Hibiscus
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Hibiscus HIBISCUS  
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Botanical: Hibiscus rosa-sinensis
Family: Malvaceae (mallow/hibiscus)
Other common names: China Rose, Rose of China, Shoe Flower, Chinese Hibiscus, Hawaiian Hibiscus, Rose Mallow, Jamaica Sorrel, Sudanese Tea, Red Sorrel, Japakusuma

Call it Flower Power!  Glorious Hibiscus is in the news for its promising use in lowering cholesterol in the blood.  Long used as a a digestive aid and pleasant-tasting herbal tea to soothe the stomach, new laboratory tests have shown exciting results for good heart health  by lowering blood pressure and helping to reduce total cholesterol levels in the blood.

Disclaimer:
The information presented herein by Herbal Extracts Plus is intended for educational purposes only. These statements have not been evaluated by the FDA and are not intended to diagnose, cure, treat or prevent disease. Individual results may vary, and before using any supplements, it is always advisable to consult with your own health care provider.

History:
Hibiscus belongs to a family that contains no less than three hundred different species throughout the world.  The brilliantly flowering herbaceous plant is native to Asia, but grows as an annual in many tropical and subtropical regions of the world, with many other species able to survive as a perennial in colder climates.  It is an evergreen shrub or small tree that rises from four to fifteen feet in cultivation, but can reach thirty feet in the wild, where it may be found in fields, on roadsides and in waste places, thriving in well-drained soil in full sun. The leaves are alternate, simple, ovate-to-lanceolate, often with a toothed or lobed margin. The plant flowers throughout the year and is widely cultivated as an ornamental shrub for its exceptional beauty and brilliant, large, conspicuous, trumpet-shaped blooms of scarlet, orange, pink, white, purple or yellow.  Its beauty is so magnificent that several species are counted among official regional flowers: The Hibiscus syriacus  ("Rose of Althea") is the national flower of South Korea, while Hibiscus rosa-sinensis (called Bunga Raya or the "China Rose") is the national flower of Malaysia, and the Hibiscus brackenridgei  is the official flower of the territory of Puerto Rico and also the state flower of Hawaii (called ma‘o hau hele).  More importantly, however, this cooling, astringent flower is also highly praised for its medicinal value (which appears to be growing every day).  It is also used commercially in various parts of the world as a source of fiber; a black dye for shoes, hair and mascara; and as an ingredient in curries, chutneys, sauces and herbal teas.  Hibiscus was introduced to Jamaica in the eighteenth century and reached Europe in the late nineteenth century (as Sudanese Tea) but was initially unpopular due to its blood red color. Today, it is utilized to color and flavor most fruit-based herb teas, and the flower is used in herbal medicine.   But the best news is that Hibiscus shows great promise in the area of good heart health. The flowers contain substantial quantities of flavonoids and proanthocyanidins, which are associated with antioxidant, fever-reducing (antipyretic), pain-relieving (analgesic) and spasm-inhibiting (spasmolytic) activities.  Other ingredients include polysaccharides and a high (15-to 30%) of simple organic acids such as citric and malic acids.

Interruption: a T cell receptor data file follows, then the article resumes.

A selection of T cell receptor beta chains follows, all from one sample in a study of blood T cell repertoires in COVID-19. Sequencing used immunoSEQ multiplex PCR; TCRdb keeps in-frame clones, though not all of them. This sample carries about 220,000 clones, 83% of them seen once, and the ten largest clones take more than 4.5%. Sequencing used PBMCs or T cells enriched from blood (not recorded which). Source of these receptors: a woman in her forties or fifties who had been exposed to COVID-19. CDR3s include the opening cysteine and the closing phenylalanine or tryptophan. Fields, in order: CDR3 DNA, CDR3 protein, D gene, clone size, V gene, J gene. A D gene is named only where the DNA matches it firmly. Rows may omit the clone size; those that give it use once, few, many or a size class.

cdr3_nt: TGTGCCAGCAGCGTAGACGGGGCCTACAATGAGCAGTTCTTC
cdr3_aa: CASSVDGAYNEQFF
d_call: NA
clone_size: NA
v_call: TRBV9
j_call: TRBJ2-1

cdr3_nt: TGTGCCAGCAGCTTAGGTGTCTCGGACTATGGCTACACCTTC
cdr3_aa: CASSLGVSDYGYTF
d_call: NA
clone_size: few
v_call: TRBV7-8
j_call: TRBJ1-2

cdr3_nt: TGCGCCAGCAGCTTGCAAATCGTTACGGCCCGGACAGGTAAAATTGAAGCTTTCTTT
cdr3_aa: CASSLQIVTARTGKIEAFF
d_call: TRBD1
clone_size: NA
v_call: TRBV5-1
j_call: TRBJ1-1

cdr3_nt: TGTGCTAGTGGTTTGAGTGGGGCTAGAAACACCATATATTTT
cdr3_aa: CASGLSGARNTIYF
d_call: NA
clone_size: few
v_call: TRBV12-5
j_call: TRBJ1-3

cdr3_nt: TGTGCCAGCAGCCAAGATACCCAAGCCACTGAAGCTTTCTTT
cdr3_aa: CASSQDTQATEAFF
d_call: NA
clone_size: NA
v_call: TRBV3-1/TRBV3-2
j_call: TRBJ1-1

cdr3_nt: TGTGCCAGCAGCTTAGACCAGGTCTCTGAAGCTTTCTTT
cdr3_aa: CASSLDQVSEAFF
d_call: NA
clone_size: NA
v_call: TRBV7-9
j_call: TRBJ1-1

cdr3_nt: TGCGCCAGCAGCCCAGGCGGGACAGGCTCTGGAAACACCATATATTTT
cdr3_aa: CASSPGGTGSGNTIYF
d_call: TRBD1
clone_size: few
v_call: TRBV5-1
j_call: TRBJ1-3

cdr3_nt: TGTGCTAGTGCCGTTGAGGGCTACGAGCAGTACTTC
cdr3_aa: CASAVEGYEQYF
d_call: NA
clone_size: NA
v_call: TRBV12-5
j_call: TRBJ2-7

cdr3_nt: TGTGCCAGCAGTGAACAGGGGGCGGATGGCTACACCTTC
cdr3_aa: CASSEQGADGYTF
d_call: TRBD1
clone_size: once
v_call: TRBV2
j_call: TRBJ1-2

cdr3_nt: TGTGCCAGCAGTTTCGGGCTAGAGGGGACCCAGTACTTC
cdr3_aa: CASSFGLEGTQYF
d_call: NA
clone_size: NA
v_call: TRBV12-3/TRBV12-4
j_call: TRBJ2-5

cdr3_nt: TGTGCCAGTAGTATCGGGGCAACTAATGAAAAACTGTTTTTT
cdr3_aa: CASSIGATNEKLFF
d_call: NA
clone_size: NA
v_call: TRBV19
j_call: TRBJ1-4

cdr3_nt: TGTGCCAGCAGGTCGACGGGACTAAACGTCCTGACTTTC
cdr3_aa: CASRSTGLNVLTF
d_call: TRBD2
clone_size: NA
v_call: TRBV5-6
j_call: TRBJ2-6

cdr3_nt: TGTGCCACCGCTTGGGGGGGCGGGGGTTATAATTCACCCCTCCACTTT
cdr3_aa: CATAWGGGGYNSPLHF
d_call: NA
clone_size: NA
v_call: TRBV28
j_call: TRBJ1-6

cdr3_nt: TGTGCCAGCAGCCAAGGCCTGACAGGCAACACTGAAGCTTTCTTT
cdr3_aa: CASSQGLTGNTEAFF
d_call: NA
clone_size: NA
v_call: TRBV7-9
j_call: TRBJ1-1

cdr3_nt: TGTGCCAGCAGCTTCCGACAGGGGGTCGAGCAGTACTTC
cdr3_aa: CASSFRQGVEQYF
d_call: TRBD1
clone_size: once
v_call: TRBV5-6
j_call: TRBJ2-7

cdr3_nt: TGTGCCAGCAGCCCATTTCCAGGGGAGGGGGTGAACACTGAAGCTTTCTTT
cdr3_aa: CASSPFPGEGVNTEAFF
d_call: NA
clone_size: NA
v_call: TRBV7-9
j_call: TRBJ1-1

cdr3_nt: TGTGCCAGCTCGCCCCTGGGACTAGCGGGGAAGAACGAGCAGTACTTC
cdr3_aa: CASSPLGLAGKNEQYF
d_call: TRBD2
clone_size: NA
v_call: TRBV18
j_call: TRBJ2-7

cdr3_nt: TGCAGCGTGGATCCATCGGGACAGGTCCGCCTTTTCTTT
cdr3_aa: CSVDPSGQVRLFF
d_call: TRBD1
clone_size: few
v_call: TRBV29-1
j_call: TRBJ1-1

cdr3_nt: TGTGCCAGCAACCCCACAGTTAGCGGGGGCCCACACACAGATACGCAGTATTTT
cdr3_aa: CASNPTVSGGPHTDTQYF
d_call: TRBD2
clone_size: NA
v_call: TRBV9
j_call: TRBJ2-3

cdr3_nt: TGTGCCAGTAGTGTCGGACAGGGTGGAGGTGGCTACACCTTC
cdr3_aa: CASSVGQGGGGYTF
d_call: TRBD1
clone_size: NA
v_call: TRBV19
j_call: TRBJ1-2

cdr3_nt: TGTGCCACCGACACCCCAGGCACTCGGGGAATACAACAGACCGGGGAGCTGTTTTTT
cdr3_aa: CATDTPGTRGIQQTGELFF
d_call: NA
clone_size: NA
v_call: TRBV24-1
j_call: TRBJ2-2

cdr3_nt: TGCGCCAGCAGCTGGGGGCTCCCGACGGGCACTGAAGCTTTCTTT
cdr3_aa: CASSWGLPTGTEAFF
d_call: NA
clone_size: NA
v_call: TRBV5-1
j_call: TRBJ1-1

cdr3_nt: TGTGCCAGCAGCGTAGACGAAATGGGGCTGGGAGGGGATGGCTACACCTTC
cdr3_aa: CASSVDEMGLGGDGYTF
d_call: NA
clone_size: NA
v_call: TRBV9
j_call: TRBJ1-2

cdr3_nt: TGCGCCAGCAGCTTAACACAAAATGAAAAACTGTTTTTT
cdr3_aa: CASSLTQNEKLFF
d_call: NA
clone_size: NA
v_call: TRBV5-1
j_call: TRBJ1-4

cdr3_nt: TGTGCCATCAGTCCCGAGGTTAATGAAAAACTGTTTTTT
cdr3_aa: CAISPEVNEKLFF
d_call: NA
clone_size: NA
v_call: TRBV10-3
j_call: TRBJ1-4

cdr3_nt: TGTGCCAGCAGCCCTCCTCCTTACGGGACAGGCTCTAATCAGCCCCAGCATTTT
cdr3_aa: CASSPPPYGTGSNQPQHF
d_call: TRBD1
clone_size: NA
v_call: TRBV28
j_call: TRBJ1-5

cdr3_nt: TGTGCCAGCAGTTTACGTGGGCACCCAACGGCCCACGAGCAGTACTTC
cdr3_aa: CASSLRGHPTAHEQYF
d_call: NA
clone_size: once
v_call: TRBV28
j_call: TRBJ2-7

Beneficial Uses:
Hibiscus has been used for a long time as an ingredient in herbal teas as a coloring agent, but more importantly as an aid to good digestion.  It is said to soothe mucous membranes, including those that line the digestive tract to calm the stomach and ease indigestion. Hibiscus is also believed to invigorate and stimulate the appetite.

Interesting laboratory tests have shown positive results in reducing blood pressure and cholesterol in the blood.  Preliminary tests have demonstrated that total cholesterol was reduced and especially the LDL (bad cholesterol) levels in high fat diets.  Scientists think Hibiscus may inhibit the binding of cholesterol to artery walls, preventing the build-up of cholesterol that can cause blockage and heart disease. These are early results, but it looks as if Hibiscus just may be added to the list of heart-friendly foods.

Hibiscus is believed to have antibacterial properties that may be very helpful in treating feverish illnesses, cystitis and venereal disease.

In Central America and the Caribbean regions, Hibiscus has been used for many years to promote hair growth.

Hibiscus is used to soothe irritated tissues and the mucous membranes that line the respiratory tract, which eases hacking coughs and other respiratory ailments.

As an astringent, Hibiscus is thought to check bleeding.  It has been used in Asia for years to regulate menstrual flow and stanch excessive menstruation.  Its soothing properties are used to relieve menstrual cramps and relax spasms and general cramping.

Hibiscus shows great promise in the area of diabetic care.  The herb is a traditional remedy in India for diabetes, and according to recent “Health and Wellness” information published by Blue Shield of California, this traditional use is now supported by preliminary studies from that country and also by animal and laboratory studies.  Hibiscus shows particular potential in the treatment of Type-I diabetes (also known as childhood-onset diabetes).  Traditionally, Hibiscus has usually been taken as tea, one to two teaspoons of the dried flower infused into one cup of water, three times per day.

Contraindications:
Currently, there are no known warnings or contraindications with the use of Hibiscus Herbal Supplement.

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